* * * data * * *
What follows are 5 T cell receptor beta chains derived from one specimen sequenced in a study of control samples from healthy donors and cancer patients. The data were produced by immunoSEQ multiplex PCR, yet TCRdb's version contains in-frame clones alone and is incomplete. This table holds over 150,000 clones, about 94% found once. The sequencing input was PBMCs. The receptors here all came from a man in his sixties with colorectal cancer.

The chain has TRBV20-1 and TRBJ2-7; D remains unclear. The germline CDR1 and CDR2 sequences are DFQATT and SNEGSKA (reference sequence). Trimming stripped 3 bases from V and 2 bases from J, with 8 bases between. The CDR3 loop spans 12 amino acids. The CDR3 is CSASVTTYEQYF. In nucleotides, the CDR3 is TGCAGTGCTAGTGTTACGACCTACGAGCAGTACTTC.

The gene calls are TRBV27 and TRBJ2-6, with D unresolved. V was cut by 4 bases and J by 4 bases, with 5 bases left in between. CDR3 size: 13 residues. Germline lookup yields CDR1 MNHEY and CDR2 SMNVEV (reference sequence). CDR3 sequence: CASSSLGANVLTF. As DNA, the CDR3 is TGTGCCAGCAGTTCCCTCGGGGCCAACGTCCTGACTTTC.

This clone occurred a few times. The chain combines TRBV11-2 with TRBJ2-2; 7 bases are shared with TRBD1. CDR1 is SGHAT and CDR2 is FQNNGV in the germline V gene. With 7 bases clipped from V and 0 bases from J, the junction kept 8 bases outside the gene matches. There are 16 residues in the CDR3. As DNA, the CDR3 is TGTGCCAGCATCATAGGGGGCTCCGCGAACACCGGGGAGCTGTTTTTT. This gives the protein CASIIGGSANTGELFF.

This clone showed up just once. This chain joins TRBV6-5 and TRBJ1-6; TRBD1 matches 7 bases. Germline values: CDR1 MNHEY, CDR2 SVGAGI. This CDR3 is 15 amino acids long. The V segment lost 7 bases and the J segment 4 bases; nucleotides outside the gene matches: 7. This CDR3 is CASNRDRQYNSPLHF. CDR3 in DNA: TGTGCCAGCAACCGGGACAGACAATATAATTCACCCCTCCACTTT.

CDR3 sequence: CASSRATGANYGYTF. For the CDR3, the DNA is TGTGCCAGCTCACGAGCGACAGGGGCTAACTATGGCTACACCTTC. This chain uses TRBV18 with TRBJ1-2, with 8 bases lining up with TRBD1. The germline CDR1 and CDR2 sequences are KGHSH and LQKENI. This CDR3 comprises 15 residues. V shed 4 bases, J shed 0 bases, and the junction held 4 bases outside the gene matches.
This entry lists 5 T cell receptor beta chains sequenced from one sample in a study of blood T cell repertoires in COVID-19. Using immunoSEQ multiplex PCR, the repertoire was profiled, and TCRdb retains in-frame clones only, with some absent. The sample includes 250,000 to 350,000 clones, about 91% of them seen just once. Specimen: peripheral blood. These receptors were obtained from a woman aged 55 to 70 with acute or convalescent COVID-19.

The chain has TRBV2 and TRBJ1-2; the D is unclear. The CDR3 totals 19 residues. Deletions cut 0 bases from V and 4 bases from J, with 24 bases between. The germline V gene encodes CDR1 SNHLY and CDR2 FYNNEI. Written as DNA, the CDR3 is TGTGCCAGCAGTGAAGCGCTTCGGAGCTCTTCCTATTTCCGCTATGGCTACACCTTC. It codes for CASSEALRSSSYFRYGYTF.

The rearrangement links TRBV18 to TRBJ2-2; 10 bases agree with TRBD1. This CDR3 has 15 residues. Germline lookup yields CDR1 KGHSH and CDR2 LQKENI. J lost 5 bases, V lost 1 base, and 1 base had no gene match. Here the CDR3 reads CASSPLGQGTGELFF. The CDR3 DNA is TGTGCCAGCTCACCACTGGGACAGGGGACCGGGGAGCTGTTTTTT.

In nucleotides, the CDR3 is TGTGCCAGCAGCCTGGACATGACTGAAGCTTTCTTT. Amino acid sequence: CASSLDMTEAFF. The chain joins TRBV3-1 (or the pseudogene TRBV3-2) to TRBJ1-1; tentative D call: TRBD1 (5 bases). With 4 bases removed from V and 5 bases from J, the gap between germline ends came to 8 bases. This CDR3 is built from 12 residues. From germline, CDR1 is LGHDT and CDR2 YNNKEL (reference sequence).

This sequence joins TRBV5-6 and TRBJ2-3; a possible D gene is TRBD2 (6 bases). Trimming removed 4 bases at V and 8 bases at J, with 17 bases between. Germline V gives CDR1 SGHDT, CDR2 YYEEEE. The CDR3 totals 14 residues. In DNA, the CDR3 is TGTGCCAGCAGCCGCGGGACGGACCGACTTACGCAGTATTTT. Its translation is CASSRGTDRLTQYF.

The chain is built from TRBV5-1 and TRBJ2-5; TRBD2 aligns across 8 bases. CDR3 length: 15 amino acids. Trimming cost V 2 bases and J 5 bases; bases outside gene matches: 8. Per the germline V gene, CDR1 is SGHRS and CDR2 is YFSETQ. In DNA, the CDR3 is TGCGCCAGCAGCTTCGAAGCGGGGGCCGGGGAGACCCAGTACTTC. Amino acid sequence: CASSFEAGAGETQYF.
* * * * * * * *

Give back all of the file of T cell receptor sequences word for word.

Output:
What follows are 5 T cell receptor beta chains derived from one specimen sequenced in a study of control samples from healthy donors and cancer patients. The data were produced by immunoSEQ multiplex PCR, yet TCRdb's version contains in-frame clones alone and is incomplete. This table holds over 150,000 clones, about 94% found once. The sequencing input was PBMCs. The receptors here all came from a man in his sixties with colorectal cancer.

The chain has TRBV20-1 and TRBJ2-7; D remains unclear. The germline CDR1 and CDR2 sequences are DFQATT and SNEGSKA (reference sequence). Trimming stripped 3 bases from V and 2 bases from J, with 8 bases between. The CDR3 loop spans 12 amino acids. The CDR3 is CSASVTTYEQYF. In nucleotides, the CDR3 is TGCAGTGCTAGTGTTACGACCTACGAGCAGTACTTC.

The gene calls are TRBV27 and TRBJ2-6, with D unresolved. V was cut by 4 bases and J by 4 bases, with 5 bases left in between. CDR3 size: 13 residues. Germline lookup yields CDR1 MNHEY and CDR2 SMNVEV (reference sequence). CDR3 sequence: CASSSLGANVLTF. As DNA, the CDR3 is TGTGCCAGCAGTTCCCTCGGGGCCAACGTCCTGACTTTC.

This clone occurred a few times. The chain combines TRBV11-2 with TRBJ2-2; 7 bases are shared with TRBD1. CDR1 is SGHAT and CDR2 is FQNNGV in the germline V gene. With 7 bases clipped from V and 0 bases from J, the junction kept 8 bases outside the gene matches. There are 16 residues in the CDR3. As DNA, the CDR3 is TGTGCCAGCATCATAGGGGGCTCCGCGAACACCGGGGAGCTGTTTTTT. This gives the protein CASIIGGSANTGELFF.

This clone showed up just once. This chain joins TRBV6-5 and TRBJ1-6; TRBD1 matches 7 bases. Germline values: CDR1 MNHEY, CDR2 SVGAGI. This CDR3 is 15 amino acids long. The V segment lost 7 bases and the J segment 4 bases; nucleotides outside the gene matches: 7. This CDR3 is CASNRDRQYNSPLHF. CDR3 in DNA: TGTGCCAGCAACCGGGACAGACAATATAATTCACCCCTCCACTTT.

CDR3 sequence: CASSRATGANYGYTF. For the CDR3, the DNA is TGTGCCAGCTCACGAGCGACAGGGGCTAACTATGGCTACACCTTC. This chain uses TRBV18 with TRBJ1-2, with 8 bases lining up with TRBD1. The germline CDR1 and CDR2 sequences are KGHSH and LQKENI. This CDR3 comprises 15 residues. V shed 4 bases, J shed 0 bases, and the junction held 4 bases outside the gene matches.
This entry lists 5 T cell receptor beta chains sequenced from one sample in a study of blood T cell repertoires in COVID-19. Using immunoSEQ multiplex PCR, the repertoire was profiled, and TCRdb retains in-frame clones only, with some absent. The sample includes 250,000 to 350,000 clones, about 91% of them seen just once. Specimen: peripheral blood. These receptors were obtained from a woman aged 55 to 70 with acute or convalescent COVID-19.

The chain has TRBV2 and TRBJ1-2; the D is unclear. The CDR3 totals 19 residues. Deletions cut 0 bases from V and 4 bases from J, with 24 bases between. The germline V gene encodes CDR1 SNHLY and CDR2 FYNNEI. Written as DNA, the CDR3 is TGTGCCAGCAGTGAAGCGCTTCGGAGCTCTTCCTATTTCCGCTATGGCTACACCTTC. It codes for CASSEALRSSSYFRYGYTF.

The rearrangement links TRBV18 to TRBJ2-2; 10 bases agree with TRBD1. This CDR3 has 15 residues. Germline lookup yields CDR1 KGHSH and CDR2 LQKENI. J lost 5 bases, V lost 1 base, and 1 base had no gene match. Here the CDR3 reads CASSPLGQGTGELFF. The CDR3 DNA is TGTGCCAGCTCACCACTGGGACAGGGGACCGGGGAGCTGTTTTTT.

In nucleotides, the CDR3 is TGTGCCAGCAGCCTGGACATGACTGAAGCTTTCTTT. Amino acid sequence: CASSLDMTEAFF. The chain joins TRBV3-1 (or the pseudogene TRBV3-2) to TRBJ1-1; tentative D call: TRBD1 (5 bases). With 4 bases removed from V and 5 bases from J, the gap between germline ends came to 8 bases. This CDR3 is built from 12 residues. From germline, CDR1 is LGHDT and CDR2 YNNKEL (reference sequence).

This sequence joins TRBV5-6 and TRBJ2-3; a possible D gene is TRBD2 (6 bases). Trimming removed 4 bases at V and 8 bases at J, with 17 bases between. Germline V gives CDR1 SGHDT, CDR2 YYEEEE. The CDR3 totals 14 residues. In DNA, the CDR3 is TGTGCCAGCAGCCGCGGGACGGACCGACTTACGCAGTATTTT. Its translation is CASSRGTDRLTQYF.

The chain is built from TRBV5-1 and TRBJ2-5; TRBD2 aligns across 8 bases. CDR3 length: 15 amino acids. Trimming cost V 2 bases and J 5 bases; bases outside gene matches: 8. Per the germline V gene, CDR1 is SGHRS and CDR2 is YFSETQ. In DNA, the CDR3 is TGCGCCAGCAGCTTCGAAGCGGGGGCCGGGGAGACCCAGTACTTC. Amino acid sequence: CASSFEAGAGETQYF.